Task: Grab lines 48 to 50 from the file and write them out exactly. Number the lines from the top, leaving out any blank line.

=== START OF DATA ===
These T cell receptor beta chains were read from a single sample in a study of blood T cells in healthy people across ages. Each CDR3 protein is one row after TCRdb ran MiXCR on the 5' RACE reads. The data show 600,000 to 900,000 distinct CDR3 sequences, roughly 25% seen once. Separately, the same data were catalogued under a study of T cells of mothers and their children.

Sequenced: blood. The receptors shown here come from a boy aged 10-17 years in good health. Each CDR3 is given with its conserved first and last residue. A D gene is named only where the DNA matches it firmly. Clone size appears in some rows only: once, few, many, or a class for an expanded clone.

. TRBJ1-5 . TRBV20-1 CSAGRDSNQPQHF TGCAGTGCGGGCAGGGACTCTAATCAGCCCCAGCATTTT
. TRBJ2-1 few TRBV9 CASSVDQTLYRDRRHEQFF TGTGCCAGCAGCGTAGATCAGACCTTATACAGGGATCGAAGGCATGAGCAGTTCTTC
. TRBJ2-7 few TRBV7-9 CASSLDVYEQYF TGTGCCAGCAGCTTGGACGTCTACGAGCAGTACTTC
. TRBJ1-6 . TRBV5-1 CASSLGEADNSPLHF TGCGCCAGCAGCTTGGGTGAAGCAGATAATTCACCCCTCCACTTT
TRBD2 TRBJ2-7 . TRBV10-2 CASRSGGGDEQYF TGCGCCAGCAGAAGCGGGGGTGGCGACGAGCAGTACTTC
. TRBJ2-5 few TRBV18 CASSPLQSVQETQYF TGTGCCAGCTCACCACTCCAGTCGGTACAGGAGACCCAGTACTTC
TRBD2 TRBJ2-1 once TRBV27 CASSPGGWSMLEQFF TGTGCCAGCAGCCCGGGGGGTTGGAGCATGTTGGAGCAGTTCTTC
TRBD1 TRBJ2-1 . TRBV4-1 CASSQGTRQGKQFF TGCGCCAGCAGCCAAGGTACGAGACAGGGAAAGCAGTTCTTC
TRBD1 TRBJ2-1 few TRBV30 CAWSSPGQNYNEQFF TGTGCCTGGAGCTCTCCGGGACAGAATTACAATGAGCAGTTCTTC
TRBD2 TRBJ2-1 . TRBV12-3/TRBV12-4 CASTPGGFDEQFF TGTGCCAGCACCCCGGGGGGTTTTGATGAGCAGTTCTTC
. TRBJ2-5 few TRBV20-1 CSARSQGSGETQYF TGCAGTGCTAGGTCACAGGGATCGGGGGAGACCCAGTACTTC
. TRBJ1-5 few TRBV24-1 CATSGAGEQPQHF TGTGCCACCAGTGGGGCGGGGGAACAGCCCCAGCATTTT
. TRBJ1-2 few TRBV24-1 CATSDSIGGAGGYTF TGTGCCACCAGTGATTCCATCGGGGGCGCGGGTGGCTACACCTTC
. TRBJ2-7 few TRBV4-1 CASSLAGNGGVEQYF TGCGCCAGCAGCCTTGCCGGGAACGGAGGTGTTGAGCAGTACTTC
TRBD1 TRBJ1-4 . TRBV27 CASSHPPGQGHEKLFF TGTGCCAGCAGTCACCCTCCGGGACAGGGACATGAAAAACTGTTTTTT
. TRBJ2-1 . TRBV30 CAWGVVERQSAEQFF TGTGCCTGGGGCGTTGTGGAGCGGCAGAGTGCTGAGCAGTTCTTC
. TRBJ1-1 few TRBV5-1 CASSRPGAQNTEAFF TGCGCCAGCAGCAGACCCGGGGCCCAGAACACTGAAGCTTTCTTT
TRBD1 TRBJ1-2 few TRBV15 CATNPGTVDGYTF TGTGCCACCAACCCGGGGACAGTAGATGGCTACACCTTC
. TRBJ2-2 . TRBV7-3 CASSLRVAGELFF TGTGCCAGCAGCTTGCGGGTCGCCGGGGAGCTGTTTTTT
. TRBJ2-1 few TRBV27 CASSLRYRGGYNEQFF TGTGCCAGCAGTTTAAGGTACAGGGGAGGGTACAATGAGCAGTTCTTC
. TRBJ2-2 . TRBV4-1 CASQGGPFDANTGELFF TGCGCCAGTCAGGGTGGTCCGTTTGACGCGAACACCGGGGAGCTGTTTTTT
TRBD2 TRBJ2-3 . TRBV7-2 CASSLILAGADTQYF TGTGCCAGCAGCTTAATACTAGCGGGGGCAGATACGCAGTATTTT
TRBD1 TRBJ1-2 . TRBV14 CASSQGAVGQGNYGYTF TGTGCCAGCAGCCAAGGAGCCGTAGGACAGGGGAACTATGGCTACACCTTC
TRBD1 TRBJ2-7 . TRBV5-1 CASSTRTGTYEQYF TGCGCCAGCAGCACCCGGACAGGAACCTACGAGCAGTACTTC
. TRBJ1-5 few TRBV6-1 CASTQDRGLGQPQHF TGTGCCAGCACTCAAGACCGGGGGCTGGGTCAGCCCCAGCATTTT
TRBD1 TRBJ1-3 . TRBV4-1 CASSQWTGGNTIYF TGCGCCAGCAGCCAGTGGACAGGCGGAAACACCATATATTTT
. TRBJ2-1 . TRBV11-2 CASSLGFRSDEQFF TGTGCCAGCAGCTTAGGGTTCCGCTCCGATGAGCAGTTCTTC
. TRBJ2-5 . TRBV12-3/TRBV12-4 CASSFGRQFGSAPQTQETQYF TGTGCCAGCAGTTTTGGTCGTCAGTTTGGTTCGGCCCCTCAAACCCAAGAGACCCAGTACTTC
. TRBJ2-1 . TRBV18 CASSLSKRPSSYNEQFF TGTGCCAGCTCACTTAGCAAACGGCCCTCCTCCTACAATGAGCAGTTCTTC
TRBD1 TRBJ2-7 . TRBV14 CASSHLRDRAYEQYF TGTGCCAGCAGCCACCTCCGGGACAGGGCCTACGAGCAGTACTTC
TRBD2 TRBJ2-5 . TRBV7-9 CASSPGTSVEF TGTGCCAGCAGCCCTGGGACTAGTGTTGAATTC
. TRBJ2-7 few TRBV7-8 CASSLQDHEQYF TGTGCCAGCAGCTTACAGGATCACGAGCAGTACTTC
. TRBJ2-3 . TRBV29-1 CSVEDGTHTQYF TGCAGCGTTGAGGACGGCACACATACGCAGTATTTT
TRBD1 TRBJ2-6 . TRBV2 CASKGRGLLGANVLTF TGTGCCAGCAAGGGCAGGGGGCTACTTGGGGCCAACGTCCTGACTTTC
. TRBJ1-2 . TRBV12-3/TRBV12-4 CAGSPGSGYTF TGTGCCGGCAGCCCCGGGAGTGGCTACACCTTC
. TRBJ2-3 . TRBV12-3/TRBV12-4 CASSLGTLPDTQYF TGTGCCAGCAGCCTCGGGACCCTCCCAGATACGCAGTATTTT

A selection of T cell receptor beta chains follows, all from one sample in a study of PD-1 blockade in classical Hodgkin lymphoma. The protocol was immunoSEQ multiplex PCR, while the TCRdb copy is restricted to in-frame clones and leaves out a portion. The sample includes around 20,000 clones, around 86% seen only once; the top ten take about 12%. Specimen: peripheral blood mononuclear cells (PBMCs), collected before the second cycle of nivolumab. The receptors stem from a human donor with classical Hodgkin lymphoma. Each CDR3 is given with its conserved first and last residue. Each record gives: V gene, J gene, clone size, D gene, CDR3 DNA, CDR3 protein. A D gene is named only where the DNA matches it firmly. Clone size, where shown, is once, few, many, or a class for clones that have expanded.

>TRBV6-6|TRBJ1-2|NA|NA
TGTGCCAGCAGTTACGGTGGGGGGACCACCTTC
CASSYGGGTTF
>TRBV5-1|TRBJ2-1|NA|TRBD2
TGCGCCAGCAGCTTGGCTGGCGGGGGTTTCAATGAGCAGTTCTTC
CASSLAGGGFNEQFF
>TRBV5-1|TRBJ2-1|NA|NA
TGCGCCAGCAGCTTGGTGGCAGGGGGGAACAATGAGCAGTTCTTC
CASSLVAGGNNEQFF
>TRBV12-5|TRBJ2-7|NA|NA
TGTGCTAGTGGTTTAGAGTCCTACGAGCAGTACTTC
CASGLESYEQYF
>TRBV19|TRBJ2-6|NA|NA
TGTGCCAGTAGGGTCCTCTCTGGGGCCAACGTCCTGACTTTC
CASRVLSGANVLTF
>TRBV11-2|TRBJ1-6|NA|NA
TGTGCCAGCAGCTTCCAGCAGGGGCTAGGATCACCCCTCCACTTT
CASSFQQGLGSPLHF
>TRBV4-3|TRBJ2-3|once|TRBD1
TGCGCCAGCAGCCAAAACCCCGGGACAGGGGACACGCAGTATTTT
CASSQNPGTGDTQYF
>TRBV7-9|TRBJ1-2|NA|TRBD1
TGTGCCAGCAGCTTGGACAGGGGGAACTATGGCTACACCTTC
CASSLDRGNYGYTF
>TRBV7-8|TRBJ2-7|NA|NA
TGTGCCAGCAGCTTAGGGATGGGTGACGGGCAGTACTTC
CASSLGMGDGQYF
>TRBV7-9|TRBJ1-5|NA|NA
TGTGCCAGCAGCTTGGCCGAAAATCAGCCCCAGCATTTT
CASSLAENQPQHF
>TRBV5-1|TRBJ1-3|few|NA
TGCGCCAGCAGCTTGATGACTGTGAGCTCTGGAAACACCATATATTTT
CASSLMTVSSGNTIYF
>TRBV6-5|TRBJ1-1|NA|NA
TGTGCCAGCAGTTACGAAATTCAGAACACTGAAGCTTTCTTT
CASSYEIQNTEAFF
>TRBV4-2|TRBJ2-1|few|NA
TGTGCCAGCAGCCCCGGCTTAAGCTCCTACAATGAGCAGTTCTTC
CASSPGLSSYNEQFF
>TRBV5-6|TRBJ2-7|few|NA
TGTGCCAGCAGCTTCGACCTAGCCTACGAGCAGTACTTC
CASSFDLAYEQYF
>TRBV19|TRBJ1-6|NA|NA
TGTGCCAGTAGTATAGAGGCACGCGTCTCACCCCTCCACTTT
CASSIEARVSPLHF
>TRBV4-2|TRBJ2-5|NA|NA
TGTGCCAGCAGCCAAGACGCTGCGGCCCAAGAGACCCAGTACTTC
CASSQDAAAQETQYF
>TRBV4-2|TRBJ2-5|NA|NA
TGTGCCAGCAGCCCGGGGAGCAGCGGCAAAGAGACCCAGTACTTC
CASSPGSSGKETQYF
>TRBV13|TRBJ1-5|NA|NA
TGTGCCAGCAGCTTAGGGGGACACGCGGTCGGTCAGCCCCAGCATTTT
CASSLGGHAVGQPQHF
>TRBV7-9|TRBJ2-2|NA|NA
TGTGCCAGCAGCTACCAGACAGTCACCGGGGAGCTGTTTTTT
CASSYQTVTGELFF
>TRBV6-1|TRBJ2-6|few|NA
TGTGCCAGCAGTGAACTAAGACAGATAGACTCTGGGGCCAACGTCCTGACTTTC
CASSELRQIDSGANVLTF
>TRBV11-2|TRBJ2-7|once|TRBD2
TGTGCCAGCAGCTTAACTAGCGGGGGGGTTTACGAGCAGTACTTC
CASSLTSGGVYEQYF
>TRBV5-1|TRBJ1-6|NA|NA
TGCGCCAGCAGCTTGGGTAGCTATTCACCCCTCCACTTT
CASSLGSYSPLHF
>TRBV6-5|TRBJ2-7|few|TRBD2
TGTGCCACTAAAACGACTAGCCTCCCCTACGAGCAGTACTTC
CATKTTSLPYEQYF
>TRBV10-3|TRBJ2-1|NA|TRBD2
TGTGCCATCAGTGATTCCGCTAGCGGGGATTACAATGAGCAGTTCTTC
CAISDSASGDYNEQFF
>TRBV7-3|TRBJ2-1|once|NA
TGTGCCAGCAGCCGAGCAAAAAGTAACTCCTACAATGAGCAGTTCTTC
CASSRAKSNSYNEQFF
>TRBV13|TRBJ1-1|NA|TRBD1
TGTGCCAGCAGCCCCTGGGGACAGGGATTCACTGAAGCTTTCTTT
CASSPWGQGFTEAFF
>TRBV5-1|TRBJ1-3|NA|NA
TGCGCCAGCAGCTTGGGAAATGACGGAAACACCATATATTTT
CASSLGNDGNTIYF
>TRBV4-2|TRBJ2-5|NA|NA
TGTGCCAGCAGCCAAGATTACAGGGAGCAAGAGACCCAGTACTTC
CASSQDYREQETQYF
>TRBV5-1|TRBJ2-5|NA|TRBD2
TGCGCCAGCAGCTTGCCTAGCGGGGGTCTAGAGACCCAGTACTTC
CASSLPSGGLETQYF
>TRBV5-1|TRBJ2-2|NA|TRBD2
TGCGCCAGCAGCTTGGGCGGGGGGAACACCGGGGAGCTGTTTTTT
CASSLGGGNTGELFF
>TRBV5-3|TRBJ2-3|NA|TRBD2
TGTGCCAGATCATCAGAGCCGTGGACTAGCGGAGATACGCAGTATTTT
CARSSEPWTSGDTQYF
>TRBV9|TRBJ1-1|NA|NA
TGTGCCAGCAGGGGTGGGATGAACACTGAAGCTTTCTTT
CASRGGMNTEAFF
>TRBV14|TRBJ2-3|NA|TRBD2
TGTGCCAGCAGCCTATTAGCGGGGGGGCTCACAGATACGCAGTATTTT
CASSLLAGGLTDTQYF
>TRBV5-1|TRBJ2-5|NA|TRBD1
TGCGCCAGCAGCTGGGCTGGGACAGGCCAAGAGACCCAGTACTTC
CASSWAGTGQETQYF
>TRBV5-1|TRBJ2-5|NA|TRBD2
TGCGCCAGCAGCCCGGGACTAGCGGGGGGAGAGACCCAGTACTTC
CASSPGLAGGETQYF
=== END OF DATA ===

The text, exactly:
CASSLVAGGNNEQFF
>TRBV12-5|TRBJ2-7|NA|NA
TGTGCTAGTGGTTTAGAGTCCTACGAGCAGTACTTC